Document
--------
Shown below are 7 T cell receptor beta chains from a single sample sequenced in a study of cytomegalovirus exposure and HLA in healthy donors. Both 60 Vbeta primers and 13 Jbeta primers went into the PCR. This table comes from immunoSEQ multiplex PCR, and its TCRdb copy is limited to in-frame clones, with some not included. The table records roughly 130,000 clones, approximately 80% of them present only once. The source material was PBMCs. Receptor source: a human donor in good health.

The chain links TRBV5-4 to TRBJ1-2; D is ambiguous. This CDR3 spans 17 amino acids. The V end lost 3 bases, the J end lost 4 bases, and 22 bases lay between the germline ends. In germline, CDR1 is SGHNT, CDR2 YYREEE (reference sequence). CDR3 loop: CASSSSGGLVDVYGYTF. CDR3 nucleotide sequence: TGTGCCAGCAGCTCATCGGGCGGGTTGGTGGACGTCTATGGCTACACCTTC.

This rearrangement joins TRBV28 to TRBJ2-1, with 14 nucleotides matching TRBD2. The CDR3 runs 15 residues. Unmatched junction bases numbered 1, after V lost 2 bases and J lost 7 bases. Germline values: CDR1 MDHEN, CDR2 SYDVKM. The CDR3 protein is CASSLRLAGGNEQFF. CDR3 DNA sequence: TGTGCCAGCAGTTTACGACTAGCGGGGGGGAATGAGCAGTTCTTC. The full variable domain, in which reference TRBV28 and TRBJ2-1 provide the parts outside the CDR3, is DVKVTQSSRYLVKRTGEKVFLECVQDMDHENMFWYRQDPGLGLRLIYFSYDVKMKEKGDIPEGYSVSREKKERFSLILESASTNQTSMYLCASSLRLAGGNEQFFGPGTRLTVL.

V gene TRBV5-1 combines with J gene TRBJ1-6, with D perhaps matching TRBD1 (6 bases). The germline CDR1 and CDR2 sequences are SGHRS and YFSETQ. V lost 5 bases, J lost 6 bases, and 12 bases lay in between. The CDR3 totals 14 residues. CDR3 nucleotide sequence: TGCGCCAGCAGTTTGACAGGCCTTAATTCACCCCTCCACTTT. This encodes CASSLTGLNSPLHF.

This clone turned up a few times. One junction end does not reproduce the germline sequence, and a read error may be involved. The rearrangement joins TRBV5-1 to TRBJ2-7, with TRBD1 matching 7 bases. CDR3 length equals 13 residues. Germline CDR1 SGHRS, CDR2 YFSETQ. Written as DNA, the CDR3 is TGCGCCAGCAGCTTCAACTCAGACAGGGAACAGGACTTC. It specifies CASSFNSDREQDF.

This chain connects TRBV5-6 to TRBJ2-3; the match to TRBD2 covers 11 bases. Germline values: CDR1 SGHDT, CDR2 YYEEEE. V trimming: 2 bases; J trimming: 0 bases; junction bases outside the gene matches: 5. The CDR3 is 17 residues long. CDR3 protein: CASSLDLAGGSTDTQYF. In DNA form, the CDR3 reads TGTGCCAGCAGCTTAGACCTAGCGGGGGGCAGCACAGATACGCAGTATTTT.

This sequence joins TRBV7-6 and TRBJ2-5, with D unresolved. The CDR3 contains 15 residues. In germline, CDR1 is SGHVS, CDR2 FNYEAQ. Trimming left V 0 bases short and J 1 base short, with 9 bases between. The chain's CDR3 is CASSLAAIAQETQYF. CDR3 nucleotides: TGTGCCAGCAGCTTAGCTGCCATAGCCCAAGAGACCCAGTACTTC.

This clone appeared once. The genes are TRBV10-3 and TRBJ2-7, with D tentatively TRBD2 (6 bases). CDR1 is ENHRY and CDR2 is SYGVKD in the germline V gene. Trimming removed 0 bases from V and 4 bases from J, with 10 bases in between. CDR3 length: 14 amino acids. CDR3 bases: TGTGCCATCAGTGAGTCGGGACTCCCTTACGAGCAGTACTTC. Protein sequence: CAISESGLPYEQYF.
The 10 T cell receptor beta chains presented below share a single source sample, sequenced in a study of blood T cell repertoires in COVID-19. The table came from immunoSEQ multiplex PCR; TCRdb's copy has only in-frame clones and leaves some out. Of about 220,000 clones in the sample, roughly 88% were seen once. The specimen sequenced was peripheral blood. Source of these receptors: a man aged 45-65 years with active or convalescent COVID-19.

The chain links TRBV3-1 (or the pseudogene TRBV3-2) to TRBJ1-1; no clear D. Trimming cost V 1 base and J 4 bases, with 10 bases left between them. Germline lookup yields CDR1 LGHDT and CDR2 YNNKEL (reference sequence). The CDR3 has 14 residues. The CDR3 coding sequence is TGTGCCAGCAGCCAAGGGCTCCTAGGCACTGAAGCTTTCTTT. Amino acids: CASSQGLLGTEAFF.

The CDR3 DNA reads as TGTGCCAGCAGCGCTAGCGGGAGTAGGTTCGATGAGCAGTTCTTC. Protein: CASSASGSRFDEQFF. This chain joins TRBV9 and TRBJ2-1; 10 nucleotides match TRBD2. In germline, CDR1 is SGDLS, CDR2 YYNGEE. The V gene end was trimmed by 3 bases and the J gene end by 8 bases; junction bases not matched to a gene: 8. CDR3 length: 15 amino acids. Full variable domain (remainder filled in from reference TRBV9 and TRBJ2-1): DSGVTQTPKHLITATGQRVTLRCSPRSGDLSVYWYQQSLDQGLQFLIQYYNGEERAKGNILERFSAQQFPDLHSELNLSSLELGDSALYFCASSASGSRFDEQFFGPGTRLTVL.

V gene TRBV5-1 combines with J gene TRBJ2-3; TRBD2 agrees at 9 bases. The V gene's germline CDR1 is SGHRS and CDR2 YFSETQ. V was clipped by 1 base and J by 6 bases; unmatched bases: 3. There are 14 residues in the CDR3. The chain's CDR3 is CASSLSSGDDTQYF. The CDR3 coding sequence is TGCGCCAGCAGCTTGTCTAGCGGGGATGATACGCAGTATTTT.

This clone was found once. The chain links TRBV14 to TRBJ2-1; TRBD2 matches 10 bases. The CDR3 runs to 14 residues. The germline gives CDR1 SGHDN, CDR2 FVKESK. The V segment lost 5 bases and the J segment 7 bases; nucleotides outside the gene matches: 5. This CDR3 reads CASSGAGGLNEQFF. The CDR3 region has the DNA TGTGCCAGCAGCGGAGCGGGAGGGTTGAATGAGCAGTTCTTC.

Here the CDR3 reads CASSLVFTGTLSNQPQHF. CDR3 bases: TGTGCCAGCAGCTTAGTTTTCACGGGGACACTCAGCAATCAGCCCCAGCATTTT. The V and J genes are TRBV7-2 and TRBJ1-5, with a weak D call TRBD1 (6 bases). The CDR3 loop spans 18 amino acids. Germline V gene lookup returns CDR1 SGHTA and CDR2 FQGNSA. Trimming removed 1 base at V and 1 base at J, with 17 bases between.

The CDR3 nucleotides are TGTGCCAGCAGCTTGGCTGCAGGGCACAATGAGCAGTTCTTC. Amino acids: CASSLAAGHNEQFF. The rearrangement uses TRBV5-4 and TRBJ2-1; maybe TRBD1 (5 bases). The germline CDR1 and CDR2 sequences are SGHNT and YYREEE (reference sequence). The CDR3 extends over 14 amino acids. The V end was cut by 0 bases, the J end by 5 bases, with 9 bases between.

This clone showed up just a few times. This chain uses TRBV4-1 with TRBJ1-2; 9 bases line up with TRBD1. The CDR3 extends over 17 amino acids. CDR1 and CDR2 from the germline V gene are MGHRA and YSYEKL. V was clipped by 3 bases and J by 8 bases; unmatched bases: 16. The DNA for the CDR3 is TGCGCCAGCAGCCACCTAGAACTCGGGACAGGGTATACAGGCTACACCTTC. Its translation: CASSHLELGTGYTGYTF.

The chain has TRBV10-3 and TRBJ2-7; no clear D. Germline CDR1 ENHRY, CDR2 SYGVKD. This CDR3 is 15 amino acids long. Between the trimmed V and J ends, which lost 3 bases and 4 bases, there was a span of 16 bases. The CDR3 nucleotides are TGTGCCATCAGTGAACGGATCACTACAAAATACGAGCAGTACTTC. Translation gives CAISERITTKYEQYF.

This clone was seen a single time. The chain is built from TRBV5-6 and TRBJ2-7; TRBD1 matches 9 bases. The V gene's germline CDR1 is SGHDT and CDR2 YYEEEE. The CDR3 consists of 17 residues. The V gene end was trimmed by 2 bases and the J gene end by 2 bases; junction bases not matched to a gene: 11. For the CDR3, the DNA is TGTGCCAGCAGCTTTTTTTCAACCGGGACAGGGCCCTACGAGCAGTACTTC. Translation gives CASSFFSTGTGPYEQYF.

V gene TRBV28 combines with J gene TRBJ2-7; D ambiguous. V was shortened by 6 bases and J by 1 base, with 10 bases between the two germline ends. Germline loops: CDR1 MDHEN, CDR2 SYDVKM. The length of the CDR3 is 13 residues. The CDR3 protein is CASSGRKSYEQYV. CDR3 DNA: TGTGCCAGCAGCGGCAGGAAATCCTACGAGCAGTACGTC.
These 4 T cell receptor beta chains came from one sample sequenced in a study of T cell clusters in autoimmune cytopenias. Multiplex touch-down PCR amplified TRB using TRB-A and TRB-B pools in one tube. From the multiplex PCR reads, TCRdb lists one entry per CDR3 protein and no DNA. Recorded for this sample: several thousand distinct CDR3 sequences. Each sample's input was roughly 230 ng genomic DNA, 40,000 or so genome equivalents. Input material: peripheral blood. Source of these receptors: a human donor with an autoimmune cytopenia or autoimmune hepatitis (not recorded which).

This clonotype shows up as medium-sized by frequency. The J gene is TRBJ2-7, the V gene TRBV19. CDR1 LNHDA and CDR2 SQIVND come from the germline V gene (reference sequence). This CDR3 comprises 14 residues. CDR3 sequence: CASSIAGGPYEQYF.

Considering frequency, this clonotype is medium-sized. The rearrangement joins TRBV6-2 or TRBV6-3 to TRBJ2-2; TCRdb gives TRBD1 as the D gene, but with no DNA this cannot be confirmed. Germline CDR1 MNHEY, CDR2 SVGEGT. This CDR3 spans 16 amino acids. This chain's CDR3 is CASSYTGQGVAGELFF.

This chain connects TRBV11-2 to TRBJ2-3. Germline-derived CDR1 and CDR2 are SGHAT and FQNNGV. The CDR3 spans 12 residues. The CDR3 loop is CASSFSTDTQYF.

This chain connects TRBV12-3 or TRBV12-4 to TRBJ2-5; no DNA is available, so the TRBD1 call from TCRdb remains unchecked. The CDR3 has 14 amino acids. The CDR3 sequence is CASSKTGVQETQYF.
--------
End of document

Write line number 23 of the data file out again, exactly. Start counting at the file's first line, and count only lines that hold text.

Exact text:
This chain connects TRBV11-2 to TRBJ2-3. Germline-derived CDR1 and CDR2 are SGHAT and FQNNGV. The CDR3 spans 12 residues. The CDR3 loop is CASSFSTDTQYF.